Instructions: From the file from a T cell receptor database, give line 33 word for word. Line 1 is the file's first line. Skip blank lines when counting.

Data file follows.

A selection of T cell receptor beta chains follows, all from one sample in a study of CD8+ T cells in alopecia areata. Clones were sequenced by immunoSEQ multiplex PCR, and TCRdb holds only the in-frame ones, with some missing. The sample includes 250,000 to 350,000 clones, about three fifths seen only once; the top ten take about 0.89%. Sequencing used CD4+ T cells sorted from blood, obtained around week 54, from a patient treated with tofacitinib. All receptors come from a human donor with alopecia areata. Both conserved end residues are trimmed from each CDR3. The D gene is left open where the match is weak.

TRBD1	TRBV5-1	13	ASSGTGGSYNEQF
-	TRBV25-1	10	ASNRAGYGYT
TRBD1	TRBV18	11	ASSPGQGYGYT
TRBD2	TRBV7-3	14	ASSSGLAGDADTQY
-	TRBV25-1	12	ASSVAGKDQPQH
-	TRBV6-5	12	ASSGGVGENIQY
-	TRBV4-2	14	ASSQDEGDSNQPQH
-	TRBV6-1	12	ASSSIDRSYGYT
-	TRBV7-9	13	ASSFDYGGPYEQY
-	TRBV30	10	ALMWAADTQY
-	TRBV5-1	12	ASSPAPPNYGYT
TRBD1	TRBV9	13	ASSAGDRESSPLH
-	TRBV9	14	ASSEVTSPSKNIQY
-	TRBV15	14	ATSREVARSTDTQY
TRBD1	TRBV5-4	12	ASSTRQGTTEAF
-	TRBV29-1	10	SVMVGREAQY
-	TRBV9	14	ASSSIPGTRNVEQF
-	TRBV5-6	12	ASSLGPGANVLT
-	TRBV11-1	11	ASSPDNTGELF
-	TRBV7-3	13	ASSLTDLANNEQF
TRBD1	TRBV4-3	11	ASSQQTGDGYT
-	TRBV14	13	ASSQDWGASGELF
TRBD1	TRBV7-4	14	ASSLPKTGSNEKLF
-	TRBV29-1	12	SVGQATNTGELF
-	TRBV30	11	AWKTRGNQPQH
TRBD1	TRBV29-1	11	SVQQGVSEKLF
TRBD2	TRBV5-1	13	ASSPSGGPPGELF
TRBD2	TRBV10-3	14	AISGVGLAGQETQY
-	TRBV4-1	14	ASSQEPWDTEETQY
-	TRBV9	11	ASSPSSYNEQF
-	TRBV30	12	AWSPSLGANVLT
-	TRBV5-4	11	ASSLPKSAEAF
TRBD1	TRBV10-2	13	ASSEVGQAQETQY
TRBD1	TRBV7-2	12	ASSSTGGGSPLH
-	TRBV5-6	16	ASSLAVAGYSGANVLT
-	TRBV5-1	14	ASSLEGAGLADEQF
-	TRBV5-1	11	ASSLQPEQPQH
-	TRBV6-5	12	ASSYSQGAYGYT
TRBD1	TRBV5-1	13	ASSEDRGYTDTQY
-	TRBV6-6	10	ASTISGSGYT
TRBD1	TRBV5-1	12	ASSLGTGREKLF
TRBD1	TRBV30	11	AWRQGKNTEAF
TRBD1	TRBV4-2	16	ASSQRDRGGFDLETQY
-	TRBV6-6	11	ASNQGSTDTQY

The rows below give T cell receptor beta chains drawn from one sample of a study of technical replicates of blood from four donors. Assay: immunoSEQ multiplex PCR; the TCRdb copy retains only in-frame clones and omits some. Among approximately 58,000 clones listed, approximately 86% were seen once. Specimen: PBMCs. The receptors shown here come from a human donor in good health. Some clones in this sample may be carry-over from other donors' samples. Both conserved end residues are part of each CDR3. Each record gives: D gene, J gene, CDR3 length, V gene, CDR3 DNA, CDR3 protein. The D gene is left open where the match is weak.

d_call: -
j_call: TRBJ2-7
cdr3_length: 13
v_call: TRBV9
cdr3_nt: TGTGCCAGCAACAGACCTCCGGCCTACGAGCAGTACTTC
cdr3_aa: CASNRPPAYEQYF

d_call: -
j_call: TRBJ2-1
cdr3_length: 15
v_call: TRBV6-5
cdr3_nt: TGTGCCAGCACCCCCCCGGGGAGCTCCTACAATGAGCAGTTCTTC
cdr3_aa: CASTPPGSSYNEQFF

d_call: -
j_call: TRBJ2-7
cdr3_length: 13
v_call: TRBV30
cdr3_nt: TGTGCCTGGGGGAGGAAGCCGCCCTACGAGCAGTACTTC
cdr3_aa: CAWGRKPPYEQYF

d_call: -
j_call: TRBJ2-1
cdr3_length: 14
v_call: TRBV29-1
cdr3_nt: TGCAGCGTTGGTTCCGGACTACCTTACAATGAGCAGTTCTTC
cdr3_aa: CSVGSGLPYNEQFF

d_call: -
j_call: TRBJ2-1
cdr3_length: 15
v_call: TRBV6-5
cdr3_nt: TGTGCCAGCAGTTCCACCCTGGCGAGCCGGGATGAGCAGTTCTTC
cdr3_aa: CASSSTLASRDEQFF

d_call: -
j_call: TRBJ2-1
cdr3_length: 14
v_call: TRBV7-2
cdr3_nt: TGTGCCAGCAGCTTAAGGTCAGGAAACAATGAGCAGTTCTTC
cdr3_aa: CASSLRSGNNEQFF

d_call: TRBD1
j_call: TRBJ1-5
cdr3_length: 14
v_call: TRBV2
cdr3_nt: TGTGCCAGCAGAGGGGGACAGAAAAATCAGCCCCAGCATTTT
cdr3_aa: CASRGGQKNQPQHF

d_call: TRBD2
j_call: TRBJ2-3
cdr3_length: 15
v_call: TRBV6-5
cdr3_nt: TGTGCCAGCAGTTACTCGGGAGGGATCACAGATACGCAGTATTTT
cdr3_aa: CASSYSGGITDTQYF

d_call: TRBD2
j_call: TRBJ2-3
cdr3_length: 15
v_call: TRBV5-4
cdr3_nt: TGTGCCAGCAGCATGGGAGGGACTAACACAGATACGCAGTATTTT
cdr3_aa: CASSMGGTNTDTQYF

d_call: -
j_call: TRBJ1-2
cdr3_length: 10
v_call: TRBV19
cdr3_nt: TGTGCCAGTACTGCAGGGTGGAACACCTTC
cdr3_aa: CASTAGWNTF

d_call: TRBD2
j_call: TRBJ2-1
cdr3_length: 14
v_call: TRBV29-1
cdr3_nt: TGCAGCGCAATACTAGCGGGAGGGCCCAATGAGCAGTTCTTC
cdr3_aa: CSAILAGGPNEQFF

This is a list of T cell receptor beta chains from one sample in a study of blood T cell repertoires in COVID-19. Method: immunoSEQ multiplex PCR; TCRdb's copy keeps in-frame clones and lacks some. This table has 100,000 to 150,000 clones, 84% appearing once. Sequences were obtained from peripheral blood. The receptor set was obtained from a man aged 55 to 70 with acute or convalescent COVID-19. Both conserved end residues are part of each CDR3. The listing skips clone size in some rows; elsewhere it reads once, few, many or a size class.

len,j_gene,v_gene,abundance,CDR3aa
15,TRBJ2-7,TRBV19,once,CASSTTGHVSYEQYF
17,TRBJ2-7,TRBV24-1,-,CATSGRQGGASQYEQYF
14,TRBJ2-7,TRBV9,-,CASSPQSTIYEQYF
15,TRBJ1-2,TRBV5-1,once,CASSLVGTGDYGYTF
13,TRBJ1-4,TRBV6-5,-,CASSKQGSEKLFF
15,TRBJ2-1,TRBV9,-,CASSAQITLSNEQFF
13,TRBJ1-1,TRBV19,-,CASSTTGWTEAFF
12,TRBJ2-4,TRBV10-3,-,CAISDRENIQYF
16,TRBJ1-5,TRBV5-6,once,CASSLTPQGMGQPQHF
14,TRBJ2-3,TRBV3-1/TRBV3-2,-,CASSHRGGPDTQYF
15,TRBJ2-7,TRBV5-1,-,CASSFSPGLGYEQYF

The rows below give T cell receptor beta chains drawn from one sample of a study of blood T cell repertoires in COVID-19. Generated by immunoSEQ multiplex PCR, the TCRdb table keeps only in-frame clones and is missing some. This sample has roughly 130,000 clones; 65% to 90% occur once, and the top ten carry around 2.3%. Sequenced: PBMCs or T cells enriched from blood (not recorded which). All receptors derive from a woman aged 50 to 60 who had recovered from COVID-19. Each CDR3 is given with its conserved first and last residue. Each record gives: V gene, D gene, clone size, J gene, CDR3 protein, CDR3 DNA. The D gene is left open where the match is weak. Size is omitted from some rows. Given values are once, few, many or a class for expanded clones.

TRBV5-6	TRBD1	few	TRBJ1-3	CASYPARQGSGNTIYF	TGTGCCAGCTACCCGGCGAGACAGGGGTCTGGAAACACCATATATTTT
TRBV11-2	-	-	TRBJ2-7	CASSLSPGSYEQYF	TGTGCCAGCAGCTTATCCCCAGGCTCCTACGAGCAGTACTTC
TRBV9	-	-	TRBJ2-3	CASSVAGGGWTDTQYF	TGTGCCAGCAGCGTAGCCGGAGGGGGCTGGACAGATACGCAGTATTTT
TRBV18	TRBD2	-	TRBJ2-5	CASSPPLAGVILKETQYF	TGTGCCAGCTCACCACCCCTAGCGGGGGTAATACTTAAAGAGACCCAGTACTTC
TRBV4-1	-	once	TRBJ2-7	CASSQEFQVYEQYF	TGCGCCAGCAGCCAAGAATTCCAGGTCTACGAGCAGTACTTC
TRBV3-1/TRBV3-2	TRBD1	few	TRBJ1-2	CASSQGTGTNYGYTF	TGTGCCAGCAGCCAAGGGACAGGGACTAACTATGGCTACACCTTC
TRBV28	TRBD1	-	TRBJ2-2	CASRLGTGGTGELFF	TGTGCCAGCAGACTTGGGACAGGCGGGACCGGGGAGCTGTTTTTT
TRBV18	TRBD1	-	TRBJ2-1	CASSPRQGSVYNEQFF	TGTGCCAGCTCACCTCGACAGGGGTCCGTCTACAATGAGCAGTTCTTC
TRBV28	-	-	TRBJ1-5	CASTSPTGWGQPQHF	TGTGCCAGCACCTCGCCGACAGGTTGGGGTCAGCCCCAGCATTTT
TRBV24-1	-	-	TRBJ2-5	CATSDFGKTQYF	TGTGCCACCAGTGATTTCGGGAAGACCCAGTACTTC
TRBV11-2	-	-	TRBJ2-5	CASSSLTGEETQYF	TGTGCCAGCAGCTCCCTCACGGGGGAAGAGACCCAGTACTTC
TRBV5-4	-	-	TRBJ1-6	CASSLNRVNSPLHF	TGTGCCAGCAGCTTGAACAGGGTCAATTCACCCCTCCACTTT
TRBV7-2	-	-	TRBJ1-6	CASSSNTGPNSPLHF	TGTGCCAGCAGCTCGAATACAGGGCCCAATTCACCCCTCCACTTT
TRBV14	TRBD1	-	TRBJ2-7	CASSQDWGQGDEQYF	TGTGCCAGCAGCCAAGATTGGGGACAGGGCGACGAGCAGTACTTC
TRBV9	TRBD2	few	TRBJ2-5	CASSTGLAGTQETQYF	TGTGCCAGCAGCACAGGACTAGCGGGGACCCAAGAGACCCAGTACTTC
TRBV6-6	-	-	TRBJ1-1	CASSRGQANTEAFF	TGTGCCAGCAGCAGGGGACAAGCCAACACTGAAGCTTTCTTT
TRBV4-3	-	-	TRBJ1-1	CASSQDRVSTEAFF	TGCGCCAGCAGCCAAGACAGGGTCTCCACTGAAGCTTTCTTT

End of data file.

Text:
-	TRBV5-4	11	ASSLPKSAEAF